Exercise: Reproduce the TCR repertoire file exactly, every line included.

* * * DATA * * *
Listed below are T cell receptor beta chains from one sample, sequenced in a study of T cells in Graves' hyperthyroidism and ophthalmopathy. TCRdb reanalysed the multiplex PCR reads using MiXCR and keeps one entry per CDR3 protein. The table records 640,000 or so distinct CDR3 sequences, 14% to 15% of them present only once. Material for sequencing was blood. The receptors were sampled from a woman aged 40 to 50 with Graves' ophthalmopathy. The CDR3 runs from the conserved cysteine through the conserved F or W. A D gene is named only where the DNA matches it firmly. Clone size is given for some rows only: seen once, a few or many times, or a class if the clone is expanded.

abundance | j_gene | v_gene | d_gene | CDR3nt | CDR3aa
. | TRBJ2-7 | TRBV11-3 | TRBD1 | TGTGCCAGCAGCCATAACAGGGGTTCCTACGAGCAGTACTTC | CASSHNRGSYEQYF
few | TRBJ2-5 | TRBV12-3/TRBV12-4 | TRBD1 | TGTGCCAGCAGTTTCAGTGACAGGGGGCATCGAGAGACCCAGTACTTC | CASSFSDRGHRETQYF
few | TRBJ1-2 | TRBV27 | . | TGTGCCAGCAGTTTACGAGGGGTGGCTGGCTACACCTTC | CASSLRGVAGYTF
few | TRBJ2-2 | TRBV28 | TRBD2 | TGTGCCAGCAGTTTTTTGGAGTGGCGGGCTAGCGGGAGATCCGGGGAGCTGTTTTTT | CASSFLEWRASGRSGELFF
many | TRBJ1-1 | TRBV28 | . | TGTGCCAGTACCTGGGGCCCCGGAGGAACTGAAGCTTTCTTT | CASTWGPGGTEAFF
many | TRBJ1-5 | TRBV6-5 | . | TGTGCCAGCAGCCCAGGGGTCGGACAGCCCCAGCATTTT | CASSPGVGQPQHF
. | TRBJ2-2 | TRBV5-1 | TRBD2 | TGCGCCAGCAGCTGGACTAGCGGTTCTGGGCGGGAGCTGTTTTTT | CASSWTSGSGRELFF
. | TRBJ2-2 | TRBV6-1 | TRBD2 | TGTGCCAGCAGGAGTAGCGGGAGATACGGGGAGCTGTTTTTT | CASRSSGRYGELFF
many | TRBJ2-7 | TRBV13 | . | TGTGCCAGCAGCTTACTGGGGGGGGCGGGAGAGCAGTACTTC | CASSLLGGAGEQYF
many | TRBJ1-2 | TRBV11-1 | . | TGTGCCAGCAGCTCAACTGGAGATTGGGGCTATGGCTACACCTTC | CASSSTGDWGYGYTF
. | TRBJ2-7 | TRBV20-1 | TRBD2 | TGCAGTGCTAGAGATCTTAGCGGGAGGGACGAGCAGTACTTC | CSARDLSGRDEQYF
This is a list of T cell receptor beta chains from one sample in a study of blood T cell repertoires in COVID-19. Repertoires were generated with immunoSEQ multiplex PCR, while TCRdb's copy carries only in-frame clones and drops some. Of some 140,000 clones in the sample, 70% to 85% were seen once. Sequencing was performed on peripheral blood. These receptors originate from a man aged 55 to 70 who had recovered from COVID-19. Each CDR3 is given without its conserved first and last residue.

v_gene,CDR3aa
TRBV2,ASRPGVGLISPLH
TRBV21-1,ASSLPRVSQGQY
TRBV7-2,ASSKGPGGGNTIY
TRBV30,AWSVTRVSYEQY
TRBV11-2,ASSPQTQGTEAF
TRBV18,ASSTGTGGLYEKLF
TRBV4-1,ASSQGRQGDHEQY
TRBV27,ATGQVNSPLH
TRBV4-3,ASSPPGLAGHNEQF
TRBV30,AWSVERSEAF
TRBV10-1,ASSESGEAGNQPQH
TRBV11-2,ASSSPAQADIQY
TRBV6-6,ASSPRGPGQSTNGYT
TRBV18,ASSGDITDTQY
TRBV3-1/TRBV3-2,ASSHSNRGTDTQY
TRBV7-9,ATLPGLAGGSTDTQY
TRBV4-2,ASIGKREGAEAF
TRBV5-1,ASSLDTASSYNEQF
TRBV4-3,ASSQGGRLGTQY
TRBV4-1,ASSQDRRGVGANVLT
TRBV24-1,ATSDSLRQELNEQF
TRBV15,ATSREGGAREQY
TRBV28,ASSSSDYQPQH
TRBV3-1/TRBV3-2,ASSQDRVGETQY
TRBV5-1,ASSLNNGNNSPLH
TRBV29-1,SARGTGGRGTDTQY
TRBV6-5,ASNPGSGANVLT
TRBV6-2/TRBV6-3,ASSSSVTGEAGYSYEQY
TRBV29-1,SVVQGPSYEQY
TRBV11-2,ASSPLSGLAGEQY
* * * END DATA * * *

Listed below are T cell receptor beta chains from one sample, sequenced in a study of T cells in Graves' hyperthyroidism and ophthalmopathy. TCRdb reanalysed the multiplex PCR reads using MiXCR and keeps one entry per CDR3 protein. The table records 640,000 or so distinct CDR3 sequences, 14% to 15% of them present only once. Material for sequencing was blood. The receptors were sampled from a woman aged 40 to 50 with Graves' ophthalmopathy. The CDR3 runs from the conserved cysteine through the conserved F or W. A D gene is named only where the DNA matches it firmly. Clone size is given for some rows only: seen once, a few or many times, or a class if the clone is expanded.

abundance | j_gene | v_gene | d_gene | CDR3nt | CDR3aa
. | TRBJ2-7 | TRBV11-3 | TRBD1 | TGTGCCAGCAGCCATAACAGGGGTTCCTACGAGCAGTACTTC | CASSHNRGSYEQYF
few | TRBJ2-5 | TRBV12-3/TRBV12-4 | TRBD1 | TGTGCCAGCAGTTTCAGTGACAGGGGGCATCGAGAGACCCAGTACTTC | CASSFSDRGHRETQYF
few | TRBJ1-2 | TRBV27 | . | TGTGCCAGCAGTTTACGAGGGGTGGCTGGCTACACCTTC | CASSLRGVAGYTF
few | TRBJ2-2 | TRBV28 | TRBD2 | TGTGCCAGCAGTTTTTTGGAGTGGCGGGCTAGCGGGAGATCCGGGGAGCTGTTTTTT | CASSFLEWRASGRSGELFF
many | TRBJ1-1 | TRBV28 | . | TGTGCCAGTACCTGGGGCCCCGGAGGAACTGAAGCTTTCTTT | CASTWGPGGTEAFF
many | TRBJ1-5 | TRBV6-5 | . | TGTGCCAGCAGCCCAGGGGTCGGACAGCCCCAGCATTTT | CASSPGVGQPQHF
. | TRBJ2-2 | TRBV5-1 | TRBD2 | TGCGCCAGCAGCTGGACTAGCGGTTCTGGGCGGGAGCTGTTTTTT | CASSWTSGSGRELFF
. | TRBJ2-2 | TRBV6-1 | TRBD2 | TGTGCCAGCAGGAGTAGCGGGAGATACGGGGAGCTGTTTTTT | CASRSSGRYGELFF
many | TRBJ2-7 | TRBV13 | . | TGTGCCAGCAGCTTACTGGGGGGGGCGGGAGAGCAGTACTTC | CASSLLGGAGEQYF
many | TRBJ1-2 | TRBV11-1 | . | TGTGCCAGCAGCTCAACTGGAGATTGGGGCTATGGCTACACCTTC | CASSSTGDWGYGYTF
. | TRBJ2-7 | TRBV20-1 | TRBD2 | TGCAGTGCTAGAGATCTTAGCGGGAGGGACGAGCAGTACTTC | CSARDLSGRDEQYF
This is a list of T cell receptor beta chains from one sample in a study of blood T cell repertoires in COVID-19. Repertoires were generated with immunoSEQ multiplex PCR, while TCRdb's copy carries only in-frame clones and drops some. Of some 140,000 clones in the sample, 70% to 85% were seen once. Sequencing was performed on peripheral blood. These receptors originate from a man aged 55 to 70 who had recovered from COVID-19. Each CDR3 is given without its conserved first and last residue.

v_gene,CDR3aa
TRBV2,ASRPGVGLISPLH
TRBV21-1,ASSLPRVSQGQY
TRBV7-2,ASSKGPGGGNTIY
TRBV30,AWSVTRVSYEQY
TRBV11-2,ASSPQTQGTEAF
TRBV18,ASSTGTGGLYEKLF
TRBV4-1,ASSQGRQGDHEQY
TRBV27,ATGQVNSPLH
TRBV4-3,ASSPPGLAGHNEQF
TRBV30,AWSVERSEAF
TRBV10-1,ASSESGEAGNQPQH
TRBV11-2,ASSSPAQADIQY
TRBV6-6,ASSPRGPGQSTNGYT
TRBV18,ASSGDITDTQY
TRBV3-1/TRBV3-2,ASSHSNRGTDTQY
TRBV7-9,ATLPGLAGGSTDTQY
TRBV4-2,ASIGKREGAEAF
TRBV5-1,ASSLDTASSYNEQF
TRBV4-3,ASSQGGRLGTQY
TRBV4-1,ASSQDRRGVGANVLT
TRBV24-1,ATSDSLRQELNEQF
TRBV15,ATSREGGAREQY
TRBV28,ASSSSDYQPQH
TRBV3-1/TRBV3-2,ASSQDRVGETQY
TRBV5-1,ASSLNNGNNSPLH
TRBV29-1,SARGTGGRGTDTQY
TRBV6-5,ASNPGSGANVLT
TRBV6-2/TRBV6-3,ASSSSVTGEAGYSYEQY
TRBV29-1,SVVQGPSYEQY
TRBV11-2,ASSPLSGLAGEQY